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'Blurred Lines' banned at Edinburgh University

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Edinburgh University Students' Association has banned Robin Thicke's controversial chart topper in a move to eradicate sexism and lad culture on campus.

This summer’s controversial hit, which has clogged airwaves, stuck to TV screens like dust and generated heated debate amongst feminists and music lovers alike, has been banned from Edinburgh University as part of its pledge to purge the union of unwelcome lad culture.

Last Sunday at a silent disco held at the union in Edinburgh the DJ was ordered by EUSA (Edinburgh University Students' Association) to fade out the chart topping single, although students had the option to change to another channel on their headphones.

Robin Thicke has fervently denied accusations of sexism, claiming to have always respected women, despite confessing to GQ that he relished the opportunity to ‘degrade a woman’ in a video that focuses beadily on female models’ bodies.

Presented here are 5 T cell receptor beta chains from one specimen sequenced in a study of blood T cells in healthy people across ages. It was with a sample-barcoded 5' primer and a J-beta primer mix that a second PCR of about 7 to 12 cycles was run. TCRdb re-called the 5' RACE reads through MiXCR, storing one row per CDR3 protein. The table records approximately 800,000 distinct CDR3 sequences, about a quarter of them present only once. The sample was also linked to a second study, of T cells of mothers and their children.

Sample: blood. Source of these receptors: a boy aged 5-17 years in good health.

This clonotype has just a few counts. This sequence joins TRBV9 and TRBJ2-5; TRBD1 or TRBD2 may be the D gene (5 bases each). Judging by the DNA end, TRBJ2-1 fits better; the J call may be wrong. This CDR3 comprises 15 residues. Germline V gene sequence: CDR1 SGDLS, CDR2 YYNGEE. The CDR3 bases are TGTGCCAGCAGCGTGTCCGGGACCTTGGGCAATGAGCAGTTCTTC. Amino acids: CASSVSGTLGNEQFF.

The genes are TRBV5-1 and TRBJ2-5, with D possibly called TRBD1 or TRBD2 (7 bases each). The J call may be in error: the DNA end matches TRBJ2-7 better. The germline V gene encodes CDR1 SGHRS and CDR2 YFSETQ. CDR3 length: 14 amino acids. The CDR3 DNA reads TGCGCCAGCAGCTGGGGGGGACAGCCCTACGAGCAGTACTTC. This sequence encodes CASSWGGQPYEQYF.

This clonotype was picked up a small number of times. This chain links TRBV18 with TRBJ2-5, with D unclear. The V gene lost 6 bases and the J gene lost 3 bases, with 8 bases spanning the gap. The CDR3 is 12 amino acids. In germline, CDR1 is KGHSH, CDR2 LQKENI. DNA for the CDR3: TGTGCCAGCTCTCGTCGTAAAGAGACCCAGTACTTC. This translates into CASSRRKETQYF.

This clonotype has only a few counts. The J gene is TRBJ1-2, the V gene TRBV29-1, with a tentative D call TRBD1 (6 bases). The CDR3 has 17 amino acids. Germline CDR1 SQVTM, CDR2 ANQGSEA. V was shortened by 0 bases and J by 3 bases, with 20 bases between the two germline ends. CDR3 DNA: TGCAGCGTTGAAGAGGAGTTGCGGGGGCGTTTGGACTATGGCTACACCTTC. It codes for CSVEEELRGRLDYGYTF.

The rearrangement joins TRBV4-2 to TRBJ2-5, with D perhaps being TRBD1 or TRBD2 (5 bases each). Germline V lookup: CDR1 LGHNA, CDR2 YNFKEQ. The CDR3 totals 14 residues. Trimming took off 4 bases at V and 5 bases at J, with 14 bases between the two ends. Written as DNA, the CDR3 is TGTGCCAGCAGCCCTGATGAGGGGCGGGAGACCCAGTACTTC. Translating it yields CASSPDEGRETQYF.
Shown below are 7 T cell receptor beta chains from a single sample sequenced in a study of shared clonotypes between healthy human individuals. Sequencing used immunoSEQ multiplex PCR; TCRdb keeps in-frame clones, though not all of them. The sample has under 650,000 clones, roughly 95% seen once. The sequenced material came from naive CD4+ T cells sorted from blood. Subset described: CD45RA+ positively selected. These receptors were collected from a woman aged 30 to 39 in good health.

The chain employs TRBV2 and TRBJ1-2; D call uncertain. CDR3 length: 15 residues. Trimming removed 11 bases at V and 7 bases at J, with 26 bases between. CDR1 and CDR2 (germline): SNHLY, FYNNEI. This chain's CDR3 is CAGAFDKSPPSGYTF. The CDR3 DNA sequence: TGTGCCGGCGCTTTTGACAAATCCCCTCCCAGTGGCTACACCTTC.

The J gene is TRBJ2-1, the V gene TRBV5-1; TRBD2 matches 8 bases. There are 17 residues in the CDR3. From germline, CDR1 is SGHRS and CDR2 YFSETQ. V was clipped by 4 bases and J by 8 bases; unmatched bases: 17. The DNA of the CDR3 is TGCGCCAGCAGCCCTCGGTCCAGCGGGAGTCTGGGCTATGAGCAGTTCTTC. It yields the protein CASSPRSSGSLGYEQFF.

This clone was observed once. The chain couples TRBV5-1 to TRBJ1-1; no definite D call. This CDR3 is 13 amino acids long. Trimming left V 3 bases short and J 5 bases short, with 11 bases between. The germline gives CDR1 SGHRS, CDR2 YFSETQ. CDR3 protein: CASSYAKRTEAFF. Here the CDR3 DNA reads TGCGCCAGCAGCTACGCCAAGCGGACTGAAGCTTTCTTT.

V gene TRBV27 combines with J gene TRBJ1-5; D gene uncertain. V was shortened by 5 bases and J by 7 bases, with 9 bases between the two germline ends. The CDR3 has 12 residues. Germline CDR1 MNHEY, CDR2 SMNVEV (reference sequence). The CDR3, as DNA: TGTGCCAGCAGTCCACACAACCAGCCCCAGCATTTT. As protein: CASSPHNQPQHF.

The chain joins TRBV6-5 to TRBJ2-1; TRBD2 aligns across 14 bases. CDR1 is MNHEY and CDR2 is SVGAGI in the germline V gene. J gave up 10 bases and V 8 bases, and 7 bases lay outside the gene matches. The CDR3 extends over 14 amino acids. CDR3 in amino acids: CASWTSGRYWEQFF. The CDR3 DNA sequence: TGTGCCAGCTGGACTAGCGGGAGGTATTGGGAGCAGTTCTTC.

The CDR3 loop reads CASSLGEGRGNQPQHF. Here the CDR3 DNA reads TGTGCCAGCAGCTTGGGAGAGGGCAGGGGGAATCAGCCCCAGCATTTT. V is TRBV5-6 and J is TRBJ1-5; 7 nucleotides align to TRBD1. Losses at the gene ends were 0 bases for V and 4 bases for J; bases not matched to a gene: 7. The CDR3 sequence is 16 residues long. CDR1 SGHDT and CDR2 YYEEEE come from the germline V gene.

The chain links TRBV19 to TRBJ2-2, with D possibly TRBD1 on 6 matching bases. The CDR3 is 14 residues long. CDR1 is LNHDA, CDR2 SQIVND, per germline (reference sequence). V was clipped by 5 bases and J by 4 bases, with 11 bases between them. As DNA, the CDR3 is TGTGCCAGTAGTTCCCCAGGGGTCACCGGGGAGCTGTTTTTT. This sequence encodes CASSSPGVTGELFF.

However, EUSA felt that Thicke’s self-penned single, with its uncomfortable repetitious refrain ‘I know you want it’, had no place at a union eager to address residual sexism and harassment on campus. Kirsty Haigh, EUSA vice president, argued that the song "promotes an unhealthy attitude towards sex and consent."

As part of a daring and innovative strategy to ‘End Rape Culture and Lad Banter on Campus’, EUSA has promised to confront lad culture head on with ambitious aims to campaign against myths surrounding sexual violence, to refuse a platform to rape apologists such as George Galloway and to confront burgeoning sites such as UniLad that bolster and foster misogynist views.

The news of the ban comes in the wake of further online fury as YouTube users were left disgruntled following the temporary removal of a hard-hitting feminist video response to Thicke (whose lyrics include lines such as "I'll give you something big enough to tear your ass in two") due to the Auckland based feminists’ use of male objectification in a similar vein. It appears that despite summer drawing to a close, August’s number one hit is still stirring controversy. 




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